Goosebumps. Literally goosebumps. Pres. Cyril Ramaphosa addressed the nation on the covid-19 lockdown earlier this evening and took a moment to also thank the agri-sector for their immense contribution to keep the wheels of the country turning.
In a live televised address, the president paid tribute to unsung heroes, including farm workers, technicians, caregivers, medical workers, refuse collectors, supermarket staff and other essential services workers who have been exempted from the lockdown.
Furthermore, he announced that 10 000 people will soon be screening citizens in cities and rural communities for the coronavirus, reiterating that covid-19 affects all people. Ramaphosa said, “It infects the rich and the poor, young and old… those in cities and those in the rural areas. Let us not think this is somebody else’s problem.”
South Africa’s top agricultural leaders, including Koos van Rensburg, managing director of the VKB Group, have committed their support for government’s unprecedented decision to institute a 21-day lockdown to curb further spread of the deadly virus.
Speaking to Food For Mzansi before the president’s address Van Rensburg said: “All of us involved in agriculture and agricultural processing have a dual mandate from the government. We must protect ourselves and surrounding communities from the virus. And we must continue to produce food continuously to ensure that a greater crisis does not occur due to a lack of food.”
Van Rensburg echoed Ramaphosa’s sentiments, recognising that the lockdown is also testimony to the indomitable spirit of South Africa’s people.
“These are definitely challenging times and I just want to express my sincere gratitude to all those who still feed the nation responsibly. Thank you for protecting yourselves against the spread of the virus as far as possible. Thank you for taking care to not spread it further in vulnerable communities. Thank you for contributing to food security in South Africa under these trying circumstances.”
Organised agri plays crucial role in covid-19 task team
Did you know that organised agriculture is represented on the department of agriculture’s covid-19 task team? Representatives of Agri SA, Agbiz, Grain SA and TLU SA are in daily discussions with government to ensure sustained food production amidst the coronavirus lockdown.
Omri van Zyl, the executive director of Agri SA, said the pandemic has also caused large-scale disruption within South African society.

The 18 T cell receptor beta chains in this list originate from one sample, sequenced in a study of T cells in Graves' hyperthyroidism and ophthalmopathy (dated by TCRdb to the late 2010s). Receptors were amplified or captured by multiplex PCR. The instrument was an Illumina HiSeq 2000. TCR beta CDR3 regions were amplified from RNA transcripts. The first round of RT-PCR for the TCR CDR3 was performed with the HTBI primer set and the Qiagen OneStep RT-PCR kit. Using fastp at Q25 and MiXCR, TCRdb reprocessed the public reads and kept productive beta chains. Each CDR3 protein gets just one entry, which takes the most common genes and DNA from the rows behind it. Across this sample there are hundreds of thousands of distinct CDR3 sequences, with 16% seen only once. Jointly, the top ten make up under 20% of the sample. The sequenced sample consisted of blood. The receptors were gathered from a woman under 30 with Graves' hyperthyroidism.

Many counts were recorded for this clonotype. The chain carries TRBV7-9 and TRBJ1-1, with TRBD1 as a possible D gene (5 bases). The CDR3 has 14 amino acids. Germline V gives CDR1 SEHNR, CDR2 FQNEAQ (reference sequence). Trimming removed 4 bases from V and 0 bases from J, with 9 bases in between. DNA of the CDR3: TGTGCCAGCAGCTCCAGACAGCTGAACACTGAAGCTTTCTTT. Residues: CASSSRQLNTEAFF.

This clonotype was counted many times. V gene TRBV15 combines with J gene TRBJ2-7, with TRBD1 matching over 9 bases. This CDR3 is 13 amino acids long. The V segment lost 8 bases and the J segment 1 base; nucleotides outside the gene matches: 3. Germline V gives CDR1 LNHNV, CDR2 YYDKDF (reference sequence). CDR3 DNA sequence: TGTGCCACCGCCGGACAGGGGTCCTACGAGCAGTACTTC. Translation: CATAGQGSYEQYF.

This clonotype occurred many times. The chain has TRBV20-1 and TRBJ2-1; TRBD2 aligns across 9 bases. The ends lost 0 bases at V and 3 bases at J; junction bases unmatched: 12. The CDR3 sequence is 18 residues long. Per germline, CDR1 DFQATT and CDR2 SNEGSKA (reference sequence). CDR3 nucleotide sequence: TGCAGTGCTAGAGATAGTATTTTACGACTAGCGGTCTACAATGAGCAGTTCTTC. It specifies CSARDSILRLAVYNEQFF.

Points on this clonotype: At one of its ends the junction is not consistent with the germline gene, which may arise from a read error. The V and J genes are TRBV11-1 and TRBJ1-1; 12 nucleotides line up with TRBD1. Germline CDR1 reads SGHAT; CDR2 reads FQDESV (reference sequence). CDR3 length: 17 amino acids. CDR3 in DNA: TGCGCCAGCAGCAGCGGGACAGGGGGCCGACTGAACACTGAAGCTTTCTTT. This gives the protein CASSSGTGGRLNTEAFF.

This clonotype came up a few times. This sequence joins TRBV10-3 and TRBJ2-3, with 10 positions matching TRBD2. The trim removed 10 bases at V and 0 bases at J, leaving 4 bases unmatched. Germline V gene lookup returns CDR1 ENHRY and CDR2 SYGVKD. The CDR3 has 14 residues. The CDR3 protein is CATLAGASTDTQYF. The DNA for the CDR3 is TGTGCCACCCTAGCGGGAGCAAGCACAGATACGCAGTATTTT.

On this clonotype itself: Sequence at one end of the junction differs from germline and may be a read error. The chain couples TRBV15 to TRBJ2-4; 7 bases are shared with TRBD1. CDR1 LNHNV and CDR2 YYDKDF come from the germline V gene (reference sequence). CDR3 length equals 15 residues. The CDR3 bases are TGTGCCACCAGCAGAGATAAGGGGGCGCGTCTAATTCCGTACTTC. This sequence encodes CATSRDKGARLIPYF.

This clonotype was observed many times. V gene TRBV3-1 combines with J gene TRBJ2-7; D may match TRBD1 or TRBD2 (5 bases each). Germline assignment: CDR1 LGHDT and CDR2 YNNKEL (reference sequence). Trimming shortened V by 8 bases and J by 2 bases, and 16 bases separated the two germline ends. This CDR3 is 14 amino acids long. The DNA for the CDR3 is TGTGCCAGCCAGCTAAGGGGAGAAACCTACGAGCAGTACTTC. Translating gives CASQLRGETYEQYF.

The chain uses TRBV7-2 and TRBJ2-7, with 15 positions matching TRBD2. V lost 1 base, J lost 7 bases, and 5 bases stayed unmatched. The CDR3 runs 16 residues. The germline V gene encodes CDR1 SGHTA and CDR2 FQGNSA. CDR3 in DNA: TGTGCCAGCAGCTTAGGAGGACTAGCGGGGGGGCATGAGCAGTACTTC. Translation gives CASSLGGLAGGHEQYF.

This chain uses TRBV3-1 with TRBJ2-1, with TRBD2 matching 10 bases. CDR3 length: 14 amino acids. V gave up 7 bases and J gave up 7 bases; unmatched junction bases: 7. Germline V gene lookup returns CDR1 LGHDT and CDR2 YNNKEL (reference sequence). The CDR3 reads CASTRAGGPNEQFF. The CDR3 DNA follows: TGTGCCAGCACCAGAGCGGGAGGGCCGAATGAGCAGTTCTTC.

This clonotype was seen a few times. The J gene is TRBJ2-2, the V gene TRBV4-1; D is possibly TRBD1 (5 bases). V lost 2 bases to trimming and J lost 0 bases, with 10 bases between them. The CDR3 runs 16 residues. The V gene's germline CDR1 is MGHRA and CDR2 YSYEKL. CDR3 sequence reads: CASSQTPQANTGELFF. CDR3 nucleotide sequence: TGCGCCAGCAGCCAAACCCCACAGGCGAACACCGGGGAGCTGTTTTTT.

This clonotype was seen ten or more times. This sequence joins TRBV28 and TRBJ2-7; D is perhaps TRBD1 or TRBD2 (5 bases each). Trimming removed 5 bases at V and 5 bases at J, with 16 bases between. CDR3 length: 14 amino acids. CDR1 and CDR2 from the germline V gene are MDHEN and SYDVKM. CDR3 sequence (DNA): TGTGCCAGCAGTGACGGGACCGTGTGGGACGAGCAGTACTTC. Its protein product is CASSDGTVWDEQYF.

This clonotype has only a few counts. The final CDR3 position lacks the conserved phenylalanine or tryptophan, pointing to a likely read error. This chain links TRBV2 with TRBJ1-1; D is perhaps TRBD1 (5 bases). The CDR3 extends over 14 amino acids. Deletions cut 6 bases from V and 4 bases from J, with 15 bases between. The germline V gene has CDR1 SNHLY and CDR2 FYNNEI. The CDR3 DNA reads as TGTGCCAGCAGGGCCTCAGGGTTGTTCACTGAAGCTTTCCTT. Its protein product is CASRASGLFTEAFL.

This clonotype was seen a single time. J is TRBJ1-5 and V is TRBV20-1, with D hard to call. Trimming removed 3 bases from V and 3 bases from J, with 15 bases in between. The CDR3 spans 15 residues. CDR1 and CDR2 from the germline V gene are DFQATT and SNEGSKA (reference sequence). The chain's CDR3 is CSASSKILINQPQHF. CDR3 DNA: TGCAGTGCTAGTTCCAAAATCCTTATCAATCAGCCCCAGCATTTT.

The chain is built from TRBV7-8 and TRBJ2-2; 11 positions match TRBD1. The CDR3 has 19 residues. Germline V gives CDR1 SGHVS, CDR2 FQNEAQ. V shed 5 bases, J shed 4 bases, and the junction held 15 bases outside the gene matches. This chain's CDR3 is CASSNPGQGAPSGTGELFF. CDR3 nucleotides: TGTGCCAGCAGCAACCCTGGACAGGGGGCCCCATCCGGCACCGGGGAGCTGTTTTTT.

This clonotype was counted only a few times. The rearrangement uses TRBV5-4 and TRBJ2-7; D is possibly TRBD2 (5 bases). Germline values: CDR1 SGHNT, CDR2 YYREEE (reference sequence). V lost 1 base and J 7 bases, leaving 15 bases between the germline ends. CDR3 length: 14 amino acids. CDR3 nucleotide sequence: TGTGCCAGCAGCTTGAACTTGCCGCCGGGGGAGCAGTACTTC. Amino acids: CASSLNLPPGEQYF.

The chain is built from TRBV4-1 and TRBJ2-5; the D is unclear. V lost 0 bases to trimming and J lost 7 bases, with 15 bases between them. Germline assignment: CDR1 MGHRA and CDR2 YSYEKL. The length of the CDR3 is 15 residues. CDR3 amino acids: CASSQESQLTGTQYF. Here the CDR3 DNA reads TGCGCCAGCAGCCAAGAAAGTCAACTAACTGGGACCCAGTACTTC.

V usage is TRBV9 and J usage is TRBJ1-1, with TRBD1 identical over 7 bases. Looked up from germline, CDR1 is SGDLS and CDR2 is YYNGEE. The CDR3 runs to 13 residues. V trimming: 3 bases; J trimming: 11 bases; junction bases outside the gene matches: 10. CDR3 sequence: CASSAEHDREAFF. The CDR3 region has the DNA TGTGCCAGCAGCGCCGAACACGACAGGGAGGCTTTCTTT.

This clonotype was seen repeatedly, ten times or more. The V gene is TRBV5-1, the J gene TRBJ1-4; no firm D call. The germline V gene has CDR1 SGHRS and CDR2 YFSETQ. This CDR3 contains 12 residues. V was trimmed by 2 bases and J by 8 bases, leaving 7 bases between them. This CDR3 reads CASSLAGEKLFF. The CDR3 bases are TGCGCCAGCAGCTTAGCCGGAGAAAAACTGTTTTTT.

Van Zyl said, “As a country, however, we cannot ignore the implications of this virus and we must comply strictly with the lockdown measures. Essential goods such as all food, cleaning and hygiene products, medical and hospital supplies, fuel and necessities such as airtime, water and electricity, are excluded (from the lockdown).
Van Zyl reiterated that agriculture has an enormous responsibility to ensure that all the necessary precautionary measures were in place for all processes relating to the provision of food to prevent further spreading of the virus.
He said, “In Agri SA’s daily interaction with government we discuss all the existing and potential problems that the sector experiences concerning food production. The minister, Thoko Didiza, then refers these problems to the national covid-19 operational and intelligence task team.”
Lockdown could be blow to small-scale farmers, warns Afasa
The African Farmers Association of South Africa (Afasa) has expressed concern about the impact that the covid-19 lockdown will have on the livelihood of particularly small-scale farmers and cooperatives.
Afasa president, Dr Vuyo Mahlati, reminded South Africans that food insecurity is a reality in both rural and urban areas. Also, Ismail Motala, Afasa’s spokesperson in the Western Cape, expressed concern that the lockdown might negatively impact exports.
According to Wandile Sihlobo, chief economist at Agbiz, this is a real risk. “Intuition would lead one to expect that agricultural exports will be reduced as the pandemic creates mayhem in the global economy. But people have to eat, and logistics and movement of goods are continuing, so food demand should hold.
“It is therefore difficult to assess the impact of the lockdown regulations, how they are applied and the demand effects of the pandemic on agriculture without unpacking each sector by its subsectors, to enable us to determine who the government should assist in these trying times.”